The global teak production landscape has changed drastically over the last decade. Since the 19th century, global teak supply has primarily involved only a handful of nations, namely, Myanmar, Thailand, India and Laos. However, among the four countries, only Myanmar, the sole remaining naturally grown teak supplier, currently still exports teak. In fact, the country’s exports account for 75% of the world teak trade. Thailand and India have both banned teak logs export, while Laos have almost exhausted its rainforest teak. Even Myanmar is trying to reduce its export of teak logs, and instead, shift into manufacturing teak furniture locally, which will yield higher returns for the nation. Its alarmingly high deforestation rate, which saw forest coverage dwindling from 57% in 1990 to 38% in 2014 also contributed to the decision.
However, new exporters are emerging to boost the international teak trade, courtesy of planted teak, which are arguably the most widely cultivated high-value crop in the world today. There are currently about 6.8 million square hectares of teak plantation in African and Latin American countries, which are mainly owned by government agencies and large multinational corporations. They are currently already exporting in excess of $700 million worth of teak annually. Growth is forecasted to be robust in the coming years as new trees mature.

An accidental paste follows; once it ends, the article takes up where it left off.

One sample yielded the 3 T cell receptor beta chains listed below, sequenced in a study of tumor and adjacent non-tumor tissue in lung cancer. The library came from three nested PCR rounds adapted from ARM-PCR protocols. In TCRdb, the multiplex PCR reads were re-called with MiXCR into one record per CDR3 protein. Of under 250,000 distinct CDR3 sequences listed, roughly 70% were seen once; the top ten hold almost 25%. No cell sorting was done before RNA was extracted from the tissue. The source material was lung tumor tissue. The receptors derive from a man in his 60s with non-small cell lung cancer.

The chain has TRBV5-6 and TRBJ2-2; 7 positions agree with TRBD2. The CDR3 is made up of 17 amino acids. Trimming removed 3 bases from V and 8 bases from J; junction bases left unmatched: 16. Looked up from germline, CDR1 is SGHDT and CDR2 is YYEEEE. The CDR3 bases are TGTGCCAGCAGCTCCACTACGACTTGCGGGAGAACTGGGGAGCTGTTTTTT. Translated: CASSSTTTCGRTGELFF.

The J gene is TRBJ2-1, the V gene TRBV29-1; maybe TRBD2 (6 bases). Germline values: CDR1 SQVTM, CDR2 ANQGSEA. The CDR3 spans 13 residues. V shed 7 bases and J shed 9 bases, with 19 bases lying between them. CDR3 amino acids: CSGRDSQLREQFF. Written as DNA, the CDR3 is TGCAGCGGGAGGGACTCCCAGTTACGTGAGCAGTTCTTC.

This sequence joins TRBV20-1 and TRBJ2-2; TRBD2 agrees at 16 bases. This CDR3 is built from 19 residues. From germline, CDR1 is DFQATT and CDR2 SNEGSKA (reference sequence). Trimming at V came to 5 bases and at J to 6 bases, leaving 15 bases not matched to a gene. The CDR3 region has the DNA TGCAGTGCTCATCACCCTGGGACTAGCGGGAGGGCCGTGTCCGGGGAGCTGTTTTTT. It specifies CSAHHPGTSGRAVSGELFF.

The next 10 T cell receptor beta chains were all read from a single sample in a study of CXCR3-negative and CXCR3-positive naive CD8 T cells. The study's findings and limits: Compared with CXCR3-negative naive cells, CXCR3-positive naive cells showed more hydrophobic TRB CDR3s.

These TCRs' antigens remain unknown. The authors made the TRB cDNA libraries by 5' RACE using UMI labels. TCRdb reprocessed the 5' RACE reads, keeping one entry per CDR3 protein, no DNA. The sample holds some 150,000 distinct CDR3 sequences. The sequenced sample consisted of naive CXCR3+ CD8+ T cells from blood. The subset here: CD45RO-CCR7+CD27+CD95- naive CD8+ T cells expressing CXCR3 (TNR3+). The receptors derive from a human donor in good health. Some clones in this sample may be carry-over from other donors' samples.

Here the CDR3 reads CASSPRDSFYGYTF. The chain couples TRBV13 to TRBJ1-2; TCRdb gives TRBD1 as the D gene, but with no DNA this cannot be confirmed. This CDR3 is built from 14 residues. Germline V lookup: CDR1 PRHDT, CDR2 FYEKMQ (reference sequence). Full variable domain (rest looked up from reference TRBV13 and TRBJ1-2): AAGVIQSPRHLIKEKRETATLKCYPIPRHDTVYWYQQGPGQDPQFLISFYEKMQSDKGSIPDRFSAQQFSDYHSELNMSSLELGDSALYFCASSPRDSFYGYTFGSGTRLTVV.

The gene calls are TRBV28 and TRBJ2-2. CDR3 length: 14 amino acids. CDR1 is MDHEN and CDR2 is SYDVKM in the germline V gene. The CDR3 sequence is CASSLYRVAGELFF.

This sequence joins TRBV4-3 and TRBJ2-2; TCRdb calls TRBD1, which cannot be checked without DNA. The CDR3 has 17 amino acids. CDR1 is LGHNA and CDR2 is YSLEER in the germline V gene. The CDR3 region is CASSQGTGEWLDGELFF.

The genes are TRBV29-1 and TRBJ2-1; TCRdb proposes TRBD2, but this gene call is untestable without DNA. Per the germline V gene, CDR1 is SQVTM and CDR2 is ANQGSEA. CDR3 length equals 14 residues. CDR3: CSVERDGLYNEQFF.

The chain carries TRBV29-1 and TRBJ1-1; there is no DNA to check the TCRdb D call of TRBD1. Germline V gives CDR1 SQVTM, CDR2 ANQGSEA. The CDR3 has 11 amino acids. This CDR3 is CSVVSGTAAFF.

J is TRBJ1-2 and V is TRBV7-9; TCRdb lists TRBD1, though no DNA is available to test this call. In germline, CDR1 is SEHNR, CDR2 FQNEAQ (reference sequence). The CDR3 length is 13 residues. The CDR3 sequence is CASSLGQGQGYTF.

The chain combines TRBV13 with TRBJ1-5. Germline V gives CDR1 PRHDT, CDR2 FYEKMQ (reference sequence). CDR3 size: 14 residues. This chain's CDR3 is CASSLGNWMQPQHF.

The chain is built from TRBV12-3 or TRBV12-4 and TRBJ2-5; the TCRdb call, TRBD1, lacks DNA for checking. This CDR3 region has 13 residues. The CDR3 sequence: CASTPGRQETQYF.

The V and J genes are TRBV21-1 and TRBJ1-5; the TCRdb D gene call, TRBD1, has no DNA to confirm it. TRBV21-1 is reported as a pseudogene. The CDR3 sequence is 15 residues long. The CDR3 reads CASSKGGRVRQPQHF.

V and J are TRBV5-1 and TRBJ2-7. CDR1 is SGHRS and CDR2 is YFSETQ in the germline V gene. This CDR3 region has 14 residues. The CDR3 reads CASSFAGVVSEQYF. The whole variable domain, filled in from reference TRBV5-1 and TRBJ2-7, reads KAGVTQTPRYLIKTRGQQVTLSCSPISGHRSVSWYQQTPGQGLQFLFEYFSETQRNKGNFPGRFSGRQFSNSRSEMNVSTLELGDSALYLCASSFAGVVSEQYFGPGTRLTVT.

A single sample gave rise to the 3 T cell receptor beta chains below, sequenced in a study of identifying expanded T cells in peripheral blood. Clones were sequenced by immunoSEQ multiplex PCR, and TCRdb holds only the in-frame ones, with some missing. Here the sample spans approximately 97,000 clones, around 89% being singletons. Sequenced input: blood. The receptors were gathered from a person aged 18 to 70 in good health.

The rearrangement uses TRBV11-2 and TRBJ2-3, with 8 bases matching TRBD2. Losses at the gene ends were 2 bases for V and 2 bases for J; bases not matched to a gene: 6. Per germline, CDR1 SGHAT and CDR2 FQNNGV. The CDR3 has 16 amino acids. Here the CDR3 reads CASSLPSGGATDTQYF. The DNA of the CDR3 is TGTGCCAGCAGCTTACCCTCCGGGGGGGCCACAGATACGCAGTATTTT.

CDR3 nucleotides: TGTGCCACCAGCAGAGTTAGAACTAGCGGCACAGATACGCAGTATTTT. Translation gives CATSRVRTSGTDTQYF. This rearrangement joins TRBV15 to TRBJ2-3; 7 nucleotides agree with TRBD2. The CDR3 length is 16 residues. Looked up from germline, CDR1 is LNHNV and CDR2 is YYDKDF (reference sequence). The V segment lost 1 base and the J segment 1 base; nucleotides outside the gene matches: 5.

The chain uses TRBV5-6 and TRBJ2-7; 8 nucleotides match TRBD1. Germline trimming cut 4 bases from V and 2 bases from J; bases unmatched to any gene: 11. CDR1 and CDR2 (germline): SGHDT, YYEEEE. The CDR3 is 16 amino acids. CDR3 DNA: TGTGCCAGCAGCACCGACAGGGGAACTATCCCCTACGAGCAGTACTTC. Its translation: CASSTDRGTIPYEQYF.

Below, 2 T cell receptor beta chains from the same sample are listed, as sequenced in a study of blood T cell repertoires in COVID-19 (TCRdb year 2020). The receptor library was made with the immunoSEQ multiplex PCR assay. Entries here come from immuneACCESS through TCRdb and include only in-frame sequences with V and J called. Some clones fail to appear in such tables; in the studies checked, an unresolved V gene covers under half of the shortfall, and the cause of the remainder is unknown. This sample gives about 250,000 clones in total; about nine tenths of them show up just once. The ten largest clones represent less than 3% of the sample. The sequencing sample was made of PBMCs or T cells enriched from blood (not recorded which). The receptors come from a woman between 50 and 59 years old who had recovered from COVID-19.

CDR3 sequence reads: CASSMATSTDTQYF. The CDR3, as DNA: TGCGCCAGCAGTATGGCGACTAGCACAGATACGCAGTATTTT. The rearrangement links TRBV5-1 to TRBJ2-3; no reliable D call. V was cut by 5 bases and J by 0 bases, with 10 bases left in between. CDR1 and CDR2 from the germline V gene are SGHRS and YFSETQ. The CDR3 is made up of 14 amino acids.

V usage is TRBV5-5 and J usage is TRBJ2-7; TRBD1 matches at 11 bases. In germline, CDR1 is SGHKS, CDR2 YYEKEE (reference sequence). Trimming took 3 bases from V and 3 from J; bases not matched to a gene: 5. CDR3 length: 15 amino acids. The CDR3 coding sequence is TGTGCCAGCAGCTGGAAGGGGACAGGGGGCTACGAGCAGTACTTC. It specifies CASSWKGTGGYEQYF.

Massive investments made over the last three decades have seen countries like Nigeria, Ghana and Ivory Coast in Africa, and Ecuador, Nicaragua and Panama in Latin America, emerge as powerful new teak-exporting nations. Latin American nations are viewed to be in a better position to market their products to first world nations compared to their African rivals owing to the former’s higher certification focus.
Surprisingly, India remains as the largest importer of teak logs, while the United States is the top importer of finished teak furniture.